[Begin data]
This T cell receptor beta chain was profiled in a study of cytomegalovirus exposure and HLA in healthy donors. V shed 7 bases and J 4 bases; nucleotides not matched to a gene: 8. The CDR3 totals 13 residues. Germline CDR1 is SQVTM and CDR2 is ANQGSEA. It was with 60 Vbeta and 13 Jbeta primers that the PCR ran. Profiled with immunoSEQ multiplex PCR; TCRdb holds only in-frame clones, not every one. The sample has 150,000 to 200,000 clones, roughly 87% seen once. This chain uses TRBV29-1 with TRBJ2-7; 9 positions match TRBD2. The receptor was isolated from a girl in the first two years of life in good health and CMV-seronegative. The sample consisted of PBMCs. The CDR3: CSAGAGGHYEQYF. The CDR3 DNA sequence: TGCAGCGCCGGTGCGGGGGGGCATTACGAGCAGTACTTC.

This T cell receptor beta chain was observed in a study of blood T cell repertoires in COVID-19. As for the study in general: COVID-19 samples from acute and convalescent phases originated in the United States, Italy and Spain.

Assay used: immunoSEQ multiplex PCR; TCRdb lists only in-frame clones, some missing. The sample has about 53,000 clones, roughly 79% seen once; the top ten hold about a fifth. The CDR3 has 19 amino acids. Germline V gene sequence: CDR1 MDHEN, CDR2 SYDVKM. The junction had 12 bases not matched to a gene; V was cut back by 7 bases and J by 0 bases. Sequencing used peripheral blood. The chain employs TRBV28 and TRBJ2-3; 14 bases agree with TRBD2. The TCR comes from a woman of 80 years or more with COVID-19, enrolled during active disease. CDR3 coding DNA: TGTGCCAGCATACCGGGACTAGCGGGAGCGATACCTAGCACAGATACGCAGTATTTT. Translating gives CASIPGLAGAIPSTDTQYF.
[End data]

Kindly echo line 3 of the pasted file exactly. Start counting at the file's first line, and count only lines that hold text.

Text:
Assay used: immunoSEQ multiplex PCR; TCRdb lists only in-frame clones, some missing. The sample has about 53,000 clones, roughly 79% seen once; the top ten hold about a fifth. The CDR3 has 19 amino acids. Germline V gene sequence: CDR1 MDHEN, CDR2 SYDVKM. The junction had 12 bases not matched to a gene; V was cut back by 7 bases and J by 0 bases. Sequencing used peripheral blood. The chain employs TRBV28 and TRBJ2-3; 14 bases agree with TRBD2. The TCR comes from a woman of 80 years or more with COVID-19, enrolled during active disease. CDR3 coding DNA: TGTGCCAGCATACCGGGACTAGCGGGAGCGATACCTAGCACAGATACGCAGTATTTT. Translating gives CASIPGLAGAIPSTDTQYF.